Afghan fans aglow after historic Australia T20 World Cup win

June 25, 2024
Afghan fans light firecrackers in Khost on June 23, 2024 to celebrate Afghanistan's win against Australia at their ICC men's Twenty20 World Cup 2024 Super Eight cricket match.— AFP

KABUL: Beleaguered Afghans were riding high Monday after a historic weekend T20 World Cup victory over Australia spread a rare mood of euphoria across the country.


“With every ball, every run, every boundary, every wicket, I wasn´t able to hold my emotions,” said university student Zamir Afghan in the capital Kabul. “It was very early morning, but I was jumping, screaming, I was not able to contain myself,” the 20-year-old told AFP. “I couldn´t stop my tears.”

Afghanistan seized on a poor Australian field performance to post 148-6 in their innings before bowling the 2021 champions out for 127 -- their first ever win over Australia. “Afghanistan as a nation has suffered a lot, such moments are rare for us,” said Afghan.

Whilst cricket is hugely popular in Afghanistan, the match over 11,000 kilometres (7,000 miles) away in Arnos Vale on the Caribbean island of St Vincent, took place around dawn local time. Though the last ball was bowled around 8:30 am (0400 GMT) on Sunday, many diehard fans had been awake to witness the win.

In eastern Khost city, around 1,000 raucous cricket fans gathered to bask in the glow of fireworks early on Sunday morning in half an hour of revelry swiftly broken up by Taliban security forces. An uncowed smaller crowd came together again at night, clapping as they lit off more pyrotechnics.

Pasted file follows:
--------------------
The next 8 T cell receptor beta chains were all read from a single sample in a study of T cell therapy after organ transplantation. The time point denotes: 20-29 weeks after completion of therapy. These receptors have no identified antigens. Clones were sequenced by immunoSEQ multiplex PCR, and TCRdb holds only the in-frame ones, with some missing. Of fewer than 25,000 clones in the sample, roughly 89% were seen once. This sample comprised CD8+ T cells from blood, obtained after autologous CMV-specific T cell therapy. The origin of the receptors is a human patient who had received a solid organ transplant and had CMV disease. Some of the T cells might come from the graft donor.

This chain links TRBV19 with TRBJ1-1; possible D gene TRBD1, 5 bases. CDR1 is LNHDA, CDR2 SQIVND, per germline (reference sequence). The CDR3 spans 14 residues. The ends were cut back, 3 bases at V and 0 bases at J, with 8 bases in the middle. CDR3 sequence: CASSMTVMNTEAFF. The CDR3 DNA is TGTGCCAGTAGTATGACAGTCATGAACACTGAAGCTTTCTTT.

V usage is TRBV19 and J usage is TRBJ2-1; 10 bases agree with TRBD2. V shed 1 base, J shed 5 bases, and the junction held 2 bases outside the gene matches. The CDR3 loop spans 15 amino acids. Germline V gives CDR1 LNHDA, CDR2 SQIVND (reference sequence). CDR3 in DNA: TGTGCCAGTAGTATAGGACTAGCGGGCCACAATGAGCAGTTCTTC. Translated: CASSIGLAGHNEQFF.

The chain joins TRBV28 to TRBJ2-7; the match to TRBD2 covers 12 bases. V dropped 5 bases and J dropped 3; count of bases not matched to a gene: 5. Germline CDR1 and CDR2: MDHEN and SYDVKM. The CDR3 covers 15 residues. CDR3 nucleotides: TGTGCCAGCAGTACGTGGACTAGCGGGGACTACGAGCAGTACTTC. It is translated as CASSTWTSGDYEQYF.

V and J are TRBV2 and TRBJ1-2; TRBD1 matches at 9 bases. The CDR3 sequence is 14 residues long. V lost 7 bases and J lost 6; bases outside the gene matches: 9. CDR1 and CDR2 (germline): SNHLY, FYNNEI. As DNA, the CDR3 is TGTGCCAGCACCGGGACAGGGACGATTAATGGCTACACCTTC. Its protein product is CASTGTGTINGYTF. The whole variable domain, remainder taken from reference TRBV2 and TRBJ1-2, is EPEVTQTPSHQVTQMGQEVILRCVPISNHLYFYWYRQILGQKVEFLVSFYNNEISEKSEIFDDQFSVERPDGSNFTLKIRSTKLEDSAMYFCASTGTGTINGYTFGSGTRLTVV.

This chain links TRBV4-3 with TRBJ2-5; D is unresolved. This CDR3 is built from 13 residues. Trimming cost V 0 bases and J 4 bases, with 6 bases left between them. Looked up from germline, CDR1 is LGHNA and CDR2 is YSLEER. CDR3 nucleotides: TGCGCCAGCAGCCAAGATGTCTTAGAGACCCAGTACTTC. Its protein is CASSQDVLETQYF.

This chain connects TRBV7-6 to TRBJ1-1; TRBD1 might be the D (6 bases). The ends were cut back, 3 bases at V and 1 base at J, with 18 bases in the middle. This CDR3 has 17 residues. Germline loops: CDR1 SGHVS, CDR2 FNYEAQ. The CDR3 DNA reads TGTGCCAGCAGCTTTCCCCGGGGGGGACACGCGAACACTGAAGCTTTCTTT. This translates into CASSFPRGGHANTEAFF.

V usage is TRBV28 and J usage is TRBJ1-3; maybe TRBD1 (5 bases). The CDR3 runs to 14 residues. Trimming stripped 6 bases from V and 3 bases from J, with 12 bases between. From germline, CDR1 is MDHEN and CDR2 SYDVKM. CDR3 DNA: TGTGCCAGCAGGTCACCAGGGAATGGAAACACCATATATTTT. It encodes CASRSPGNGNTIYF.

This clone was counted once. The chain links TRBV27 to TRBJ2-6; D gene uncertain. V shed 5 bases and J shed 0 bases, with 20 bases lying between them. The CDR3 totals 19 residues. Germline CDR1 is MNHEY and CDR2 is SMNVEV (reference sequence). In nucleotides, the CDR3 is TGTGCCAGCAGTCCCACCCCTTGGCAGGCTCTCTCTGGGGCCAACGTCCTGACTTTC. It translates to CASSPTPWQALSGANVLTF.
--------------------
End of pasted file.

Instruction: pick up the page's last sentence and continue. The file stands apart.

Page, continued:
Since the Taliban took over in August 2021 and introduced an austere vision of Islam, scenes of public jubilation have been rare. “Such moments are special for everyone,” said 18-year-old fruit shop worker Saddam Saleh. “Beating the mighty Australia is not something small.”

The result bolsters Afghanistan´s chances of reaching the semi-finals in the competition co-hosted by the USA and West Indies, though they must first face Bangladesh on Tuesday. “In sports there are always ´ifs´ and ´buts´, but there is a very good chance for Afghanistan to qualify,” said 28-year-old Usman Ahmadzai.

“They even have the potential to be in the final and be champions -- we couldn´t wish for more.” Afghanistan has been isolated since the withdrawal of foreign forces and the collapse of the US-backed government, with diplomats wary of engaging with Taliban rulers.

The isolation has spilled into the world of sport. Cricket Australia has withdrawn from bilateral series because of the “deterioration in human rights” for women and girls in Afghanistan.